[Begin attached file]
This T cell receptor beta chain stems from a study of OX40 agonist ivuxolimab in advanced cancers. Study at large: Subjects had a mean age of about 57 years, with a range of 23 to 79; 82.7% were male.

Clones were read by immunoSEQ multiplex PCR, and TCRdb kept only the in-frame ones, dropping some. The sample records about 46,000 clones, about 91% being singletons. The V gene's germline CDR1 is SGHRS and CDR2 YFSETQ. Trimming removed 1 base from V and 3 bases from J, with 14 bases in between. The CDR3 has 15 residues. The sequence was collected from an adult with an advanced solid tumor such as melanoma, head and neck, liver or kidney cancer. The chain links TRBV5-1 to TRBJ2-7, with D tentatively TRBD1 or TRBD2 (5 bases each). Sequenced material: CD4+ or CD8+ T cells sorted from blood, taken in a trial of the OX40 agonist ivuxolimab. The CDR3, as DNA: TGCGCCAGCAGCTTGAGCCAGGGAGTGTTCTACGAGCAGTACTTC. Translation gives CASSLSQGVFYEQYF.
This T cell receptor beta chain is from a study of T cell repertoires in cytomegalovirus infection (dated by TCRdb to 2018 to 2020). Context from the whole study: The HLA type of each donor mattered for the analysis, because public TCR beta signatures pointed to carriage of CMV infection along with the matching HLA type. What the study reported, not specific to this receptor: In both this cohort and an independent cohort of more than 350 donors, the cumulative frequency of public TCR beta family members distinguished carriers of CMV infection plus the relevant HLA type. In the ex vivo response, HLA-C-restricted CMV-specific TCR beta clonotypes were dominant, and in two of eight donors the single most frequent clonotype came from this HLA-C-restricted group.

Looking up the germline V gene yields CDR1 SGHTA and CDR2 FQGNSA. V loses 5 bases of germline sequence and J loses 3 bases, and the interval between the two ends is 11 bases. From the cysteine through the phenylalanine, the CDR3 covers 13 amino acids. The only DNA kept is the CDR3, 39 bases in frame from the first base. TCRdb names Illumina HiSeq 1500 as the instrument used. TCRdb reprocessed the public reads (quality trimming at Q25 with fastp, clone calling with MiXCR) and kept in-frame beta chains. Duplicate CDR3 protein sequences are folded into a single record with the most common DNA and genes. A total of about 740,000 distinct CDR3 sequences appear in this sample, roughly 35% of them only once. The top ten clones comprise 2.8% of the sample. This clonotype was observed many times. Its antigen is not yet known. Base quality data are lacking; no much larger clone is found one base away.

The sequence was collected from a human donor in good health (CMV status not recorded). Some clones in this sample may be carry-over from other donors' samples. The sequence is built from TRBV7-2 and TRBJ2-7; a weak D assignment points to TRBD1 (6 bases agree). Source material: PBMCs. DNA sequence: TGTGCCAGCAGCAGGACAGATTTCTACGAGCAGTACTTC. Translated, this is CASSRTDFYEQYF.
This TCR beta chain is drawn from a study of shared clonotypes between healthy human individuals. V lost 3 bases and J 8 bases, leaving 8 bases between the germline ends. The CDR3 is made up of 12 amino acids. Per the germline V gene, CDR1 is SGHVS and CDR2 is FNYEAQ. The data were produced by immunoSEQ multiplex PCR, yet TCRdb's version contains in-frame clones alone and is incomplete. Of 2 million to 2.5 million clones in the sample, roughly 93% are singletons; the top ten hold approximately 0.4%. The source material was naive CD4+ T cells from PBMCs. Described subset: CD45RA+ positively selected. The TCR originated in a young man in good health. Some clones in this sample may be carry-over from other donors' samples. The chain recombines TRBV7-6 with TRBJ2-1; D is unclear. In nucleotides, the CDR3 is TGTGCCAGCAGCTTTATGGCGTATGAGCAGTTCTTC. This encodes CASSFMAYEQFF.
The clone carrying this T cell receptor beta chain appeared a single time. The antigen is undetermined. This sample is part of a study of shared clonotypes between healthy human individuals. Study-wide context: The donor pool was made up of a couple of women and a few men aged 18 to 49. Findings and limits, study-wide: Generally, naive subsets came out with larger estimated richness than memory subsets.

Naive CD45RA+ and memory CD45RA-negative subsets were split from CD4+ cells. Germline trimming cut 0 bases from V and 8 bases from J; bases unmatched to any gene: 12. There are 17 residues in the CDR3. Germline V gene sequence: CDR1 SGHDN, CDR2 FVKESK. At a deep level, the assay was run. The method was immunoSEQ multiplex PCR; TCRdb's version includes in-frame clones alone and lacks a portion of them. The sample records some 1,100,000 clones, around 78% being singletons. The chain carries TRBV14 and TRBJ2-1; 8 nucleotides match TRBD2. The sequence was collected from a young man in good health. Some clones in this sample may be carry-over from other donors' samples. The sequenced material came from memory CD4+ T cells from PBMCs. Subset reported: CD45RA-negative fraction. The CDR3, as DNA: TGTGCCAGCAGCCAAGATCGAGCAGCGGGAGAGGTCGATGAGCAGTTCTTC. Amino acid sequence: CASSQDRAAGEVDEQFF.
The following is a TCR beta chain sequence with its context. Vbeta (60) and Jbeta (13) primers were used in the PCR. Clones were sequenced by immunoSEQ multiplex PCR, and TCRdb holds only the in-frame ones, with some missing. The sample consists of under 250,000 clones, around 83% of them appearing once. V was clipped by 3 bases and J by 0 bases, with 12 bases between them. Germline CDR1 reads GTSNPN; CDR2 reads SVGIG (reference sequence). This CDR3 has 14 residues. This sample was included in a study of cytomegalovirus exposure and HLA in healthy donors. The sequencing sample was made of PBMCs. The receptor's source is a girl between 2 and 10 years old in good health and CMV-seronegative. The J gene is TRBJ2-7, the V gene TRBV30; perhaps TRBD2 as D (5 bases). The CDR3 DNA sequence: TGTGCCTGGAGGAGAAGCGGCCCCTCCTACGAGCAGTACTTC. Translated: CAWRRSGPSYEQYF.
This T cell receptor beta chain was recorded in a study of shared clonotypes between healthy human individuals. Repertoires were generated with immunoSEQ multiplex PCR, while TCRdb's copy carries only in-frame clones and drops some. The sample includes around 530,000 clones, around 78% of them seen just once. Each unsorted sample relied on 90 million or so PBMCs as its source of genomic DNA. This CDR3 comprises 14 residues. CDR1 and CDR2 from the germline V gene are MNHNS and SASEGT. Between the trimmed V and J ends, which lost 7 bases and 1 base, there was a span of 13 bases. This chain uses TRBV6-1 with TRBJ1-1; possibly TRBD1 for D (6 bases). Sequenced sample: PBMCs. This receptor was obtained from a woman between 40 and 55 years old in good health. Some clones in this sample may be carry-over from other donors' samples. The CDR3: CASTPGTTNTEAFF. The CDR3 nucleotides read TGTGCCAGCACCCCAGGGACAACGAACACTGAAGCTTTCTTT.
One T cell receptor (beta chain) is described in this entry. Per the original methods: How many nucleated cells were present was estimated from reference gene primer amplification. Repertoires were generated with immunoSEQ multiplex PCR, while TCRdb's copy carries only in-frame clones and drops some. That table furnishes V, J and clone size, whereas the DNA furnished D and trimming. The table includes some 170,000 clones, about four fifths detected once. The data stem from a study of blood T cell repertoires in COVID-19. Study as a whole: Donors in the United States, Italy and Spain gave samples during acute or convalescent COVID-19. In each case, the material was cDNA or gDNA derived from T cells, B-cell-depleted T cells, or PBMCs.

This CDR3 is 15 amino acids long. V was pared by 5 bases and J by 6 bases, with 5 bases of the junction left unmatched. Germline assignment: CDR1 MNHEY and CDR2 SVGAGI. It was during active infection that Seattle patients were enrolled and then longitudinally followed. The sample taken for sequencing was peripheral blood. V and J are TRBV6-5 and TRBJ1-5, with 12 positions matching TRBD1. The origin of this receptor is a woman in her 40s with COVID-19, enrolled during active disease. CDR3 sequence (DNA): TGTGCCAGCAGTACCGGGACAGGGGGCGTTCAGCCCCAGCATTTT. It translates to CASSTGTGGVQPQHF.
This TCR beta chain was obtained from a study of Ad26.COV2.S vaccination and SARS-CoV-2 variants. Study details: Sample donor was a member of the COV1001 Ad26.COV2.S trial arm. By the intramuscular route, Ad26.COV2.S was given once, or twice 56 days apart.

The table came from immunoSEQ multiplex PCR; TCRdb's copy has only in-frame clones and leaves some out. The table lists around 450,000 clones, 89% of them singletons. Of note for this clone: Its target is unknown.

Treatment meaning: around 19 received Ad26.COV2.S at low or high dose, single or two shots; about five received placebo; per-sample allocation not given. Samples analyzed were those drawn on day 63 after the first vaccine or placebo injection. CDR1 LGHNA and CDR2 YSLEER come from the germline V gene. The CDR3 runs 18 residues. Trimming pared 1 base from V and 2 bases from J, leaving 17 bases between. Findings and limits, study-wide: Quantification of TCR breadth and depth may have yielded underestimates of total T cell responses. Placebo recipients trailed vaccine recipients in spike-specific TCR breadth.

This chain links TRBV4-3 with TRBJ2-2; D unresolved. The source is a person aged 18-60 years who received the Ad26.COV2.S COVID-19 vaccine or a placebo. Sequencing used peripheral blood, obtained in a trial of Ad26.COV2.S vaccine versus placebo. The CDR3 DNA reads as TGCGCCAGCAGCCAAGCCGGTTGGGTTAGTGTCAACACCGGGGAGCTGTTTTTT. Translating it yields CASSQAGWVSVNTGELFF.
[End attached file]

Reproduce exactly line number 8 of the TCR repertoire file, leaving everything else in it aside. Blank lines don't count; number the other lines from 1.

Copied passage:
Naive CD45RA+ and memory CD45RA-negative subsets were split from CD4+ cells. Germline trimming cut 0 bases from V and 8 bases from J; bases unmatched to any gene: 12. There are 17 residues in the CDR3. Germline V gene sequence: CDR1 SGHDN, CDR2 FVKESK. At a deep level, the assay was run. The method was immunoSEQ multiplex PCR; TCRdb's version includes in-frame clones alone and lacks a portion of them. The sample records some 1,100,000 clones, around 78% being singletons. The chain carries TRBV14 and TRBJ2-1; 8 nucleotides match TRBD2. The sequence was collected from a young man in good health. Some clones in this sample may be carry-over from other donors' samples. The sequenced material came from memory CD4+ T cells from PBMCs. Subset reported: CD45RA-negative fraction. The CDR3, as DNA: TGTGCCAGCAGCCAAGATCGAGCAGCGGGAGAGGTCGATGAGCAGTTCTTC. Amino acid sequence: CASSQDRAAGEVDEQFF.